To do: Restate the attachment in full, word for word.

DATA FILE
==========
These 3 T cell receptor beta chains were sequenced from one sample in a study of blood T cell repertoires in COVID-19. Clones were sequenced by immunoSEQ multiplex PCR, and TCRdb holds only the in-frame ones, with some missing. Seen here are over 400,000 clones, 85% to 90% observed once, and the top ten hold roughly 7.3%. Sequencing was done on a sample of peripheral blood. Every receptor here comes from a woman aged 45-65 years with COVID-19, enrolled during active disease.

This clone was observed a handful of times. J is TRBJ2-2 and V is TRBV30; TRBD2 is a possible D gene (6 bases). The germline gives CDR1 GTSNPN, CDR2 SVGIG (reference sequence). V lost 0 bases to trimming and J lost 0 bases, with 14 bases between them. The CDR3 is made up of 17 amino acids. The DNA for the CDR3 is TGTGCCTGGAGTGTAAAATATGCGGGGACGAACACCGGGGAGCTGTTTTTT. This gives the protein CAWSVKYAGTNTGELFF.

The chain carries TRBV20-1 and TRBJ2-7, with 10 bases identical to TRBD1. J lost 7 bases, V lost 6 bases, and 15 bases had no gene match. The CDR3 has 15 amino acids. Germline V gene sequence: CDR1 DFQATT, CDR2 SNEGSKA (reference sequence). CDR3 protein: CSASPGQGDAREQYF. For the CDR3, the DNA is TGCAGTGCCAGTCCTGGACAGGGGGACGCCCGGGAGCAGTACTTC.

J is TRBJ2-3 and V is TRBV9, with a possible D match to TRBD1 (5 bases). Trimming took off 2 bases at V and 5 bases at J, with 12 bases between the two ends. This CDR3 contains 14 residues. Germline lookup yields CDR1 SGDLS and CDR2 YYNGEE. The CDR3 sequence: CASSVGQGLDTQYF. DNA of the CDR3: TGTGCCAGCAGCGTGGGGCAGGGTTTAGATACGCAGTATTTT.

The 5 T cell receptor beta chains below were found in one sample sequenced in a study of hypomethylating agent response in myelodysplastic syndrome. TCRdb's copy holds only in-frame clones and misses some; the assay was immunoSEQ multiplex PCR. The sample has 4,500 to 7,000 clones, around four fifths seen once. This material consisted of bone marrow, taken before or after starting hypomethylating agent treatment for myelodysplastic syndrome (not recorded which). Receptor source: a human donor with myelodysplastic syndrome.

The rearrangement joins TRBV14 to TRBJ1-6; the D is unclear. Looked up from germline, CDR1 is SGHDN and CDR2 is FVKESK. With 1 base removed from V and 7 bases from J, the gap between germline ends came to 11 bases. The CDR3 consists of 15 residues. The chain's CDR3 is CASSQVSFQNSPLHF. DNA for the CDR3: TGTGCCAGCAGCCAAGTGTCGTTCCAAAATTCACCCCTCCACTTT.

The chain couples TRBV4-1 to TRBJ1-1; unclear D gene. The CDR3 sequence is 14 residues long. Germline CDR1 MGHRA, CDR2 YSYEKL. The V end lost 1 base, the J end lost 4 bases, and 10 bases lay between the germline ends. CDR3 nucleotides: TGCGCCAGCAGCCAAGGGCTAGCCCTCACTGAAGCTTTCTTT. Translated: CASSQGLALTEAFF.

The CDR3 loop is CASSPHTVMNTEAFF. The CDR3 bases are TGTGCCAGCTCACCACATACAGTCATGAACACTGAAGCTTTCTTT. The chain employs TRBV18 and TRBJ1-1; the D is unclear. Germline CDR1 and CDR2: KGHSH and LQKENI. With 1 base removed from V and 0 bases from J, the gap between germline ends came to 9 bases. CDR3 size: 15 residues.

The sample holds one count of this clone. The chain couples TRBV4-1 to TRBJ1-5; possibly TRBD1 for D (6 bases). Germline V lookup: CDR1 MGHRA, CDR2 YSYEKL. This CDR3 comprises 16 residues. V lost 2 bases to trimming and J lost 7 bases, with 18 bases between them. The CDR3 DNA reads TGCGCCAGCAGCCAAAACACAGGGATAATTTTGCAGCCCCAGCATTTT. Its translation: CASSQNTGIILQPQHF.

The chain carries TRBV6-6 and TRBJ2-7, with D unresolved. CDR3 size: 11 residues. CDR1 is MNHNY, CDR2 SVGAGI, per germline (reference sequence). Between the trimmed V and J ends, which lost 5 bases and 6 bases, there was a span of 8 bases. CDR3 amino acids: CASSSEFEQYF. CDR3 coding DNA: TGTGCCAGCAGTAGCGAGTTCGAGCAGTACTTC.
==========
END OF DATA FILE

These 3 T cell receptor beta chains were sequenced from one sample in a study of blood T cell repertoires in COVID-19. Clones were sequenced by immunoSEQ multiplex PCR, and TCRdb holds only the in-frame ones, with some missing. Seen here are over 400,000 clones, 85% to 90% observed once, and the top ten hold roughly 7.3%. Sequencing was done on a sample of peripheral blood. Every receptor here comes from a woman aged 45-65 years with COVID-19, enrolled during active disease.

This clone was observed a handful of times. J is TRBJ2-2 and V is TRBV30; TRBD2 is a possible D gene (6 bases). The germline gives CDR1 GTSNPN, CDR2 SVGIG (reference sequence). V lost 0 bases to trimming and J lost 0 bases, with 14 bases between them. The CDR3 is made up of 17 amino acids. The DNA for the CDR3 is TGTGCCTGGAGTGTAAAATATGCGGGGACGAACACCGGGGAGCTGTTTTTT. This gives the protein CAWSVKYAGTNTGELFF.

The chain carries TRBV20-1 and TRBJ2-7, with 10 bases identical to TRBD1. J lost 7 bases, V lost 6 bases, and 15 bases had no gene match. The CDR3 has 15 amino acids. Germline V gene sequence: CDR1 DFQATT, CDR2 SNEGSKA (reference sequence). CDR3 protein: CSASPGQGDAREQYF. For the CDR3, the DNA is TGCAGTGCCAGTCCTGGACAGGGGGACGCCCGGGAGCAGTACTTC.

J is TRBJ2-3 and V is TRBV9, with a possible D match to TRBD1 (5 bases). Trimming took off 2 bases at V and 5 bases at J, with 12 bases between the two ends. This CDR3 contains 14 residues. Germline lookup yields CDR1 SGDLS and CDR2 YYNGEE. The CDR3 sequence: CASSVGQGLDTQYF. DNA of the CDR3: TGTGCCAGCAGCGTGGGGCAGGGTTTAGATACGCAGTATTTT.

The 5 T cell receptor beta chains below were found in one sample sequenced in a study of hypomethylating agent response in myelodysplastic syndrome. TCRdb's copy holds only in-frame clones and misses some; the assay was immunoSEQ multiplex PCR. The sample has 4,500 to 7,000 clones, around four fifths seen once. This material consisted of bone marrow, taken before or after starting hypomethylating agent treatment for myelodysplastic syndrome (not recorded which). Receptor source: a human donor with myelodysplastic syndrome.

The rearrangement joins TRBV14 to TRBJ1-6; the D is unclear. Looked up from germline, CDR1 is SGHDN and CDR2 is FVKESK. With 1 base removed from V and 7 bases from J, the gap between germline ends came to 11 bases. The CDR3 consists of 15 residues. The chain's CDR3 is CASSQVSFQNSPLHF. DNA for the CDR3: TGTGCCAGCAGCCAAGTGTCGTTCCAAAATTCACCCCTCCACTTT.

The chain couples TRBV4-1 to TRBJ1-1; unclear D gene. The CDR3 sequence is 14 residues long. Germline CDR1 MGHRA, CDR2 YSYEKL. The V end lost 1 base, the J end lost 4 bases, and 10 bases lay between the germline ends. CDR3 nucleotides: TGCGCCAGCAGCCAAGGGCTAGCCCTCACTGAAGCTTTCTTT. Translated: CASSQGLALTEAFF.

The CDR3 loop is CASSPHTVMNTEAFF. The CDR3 bases are TGTGCCAGCTCACCACATACAGTCATGAACACTGAAGCTTTCTTT. The chain employs TRBV18 and TRBJ1-1; the D is unclear. Germline CDR1 and CDR2: KGHSH and LQKENI. With 1 base removed from V and 0 bases from J, the gap between germline ends came to 9 bases. CDR3 size: 15 residues.

The sample holds one count of this clone. The chain couples TRBV4-1 to TRBJ1-5; possibly TRBD1 for D (6 bases). Germline V lookup: CDR1 MGHRA, CDR2 YSYEKL. This CDR3 comprises 16 residues. V lost 2 bases to trimming and J lost 7 bases, with 18 bases between them. The CDR3 DNA reads TGCGCCAGCAGCCAAAACACAGGGATAATTTTGCAGCCCCAGCATTTT. Its translation: CASSQNTGIILQPQHF.

The chain carries TRBV6-6 and TRBJ2-7, with D unresolved. CDR3 size: 11 residues. CDR1 is MNHNY, CDR2 SVGAGI, per germline (reference sequence). Between the trimmed V and J ends, which lost 5 bases and 6 bases, there was a span of 8 bases. CDR3 amino acids: CASSSEFEQYF. CDR3 coding DNA: TGTGCCAGCAGTAGCGAGTTCGAGCAGTACTTC.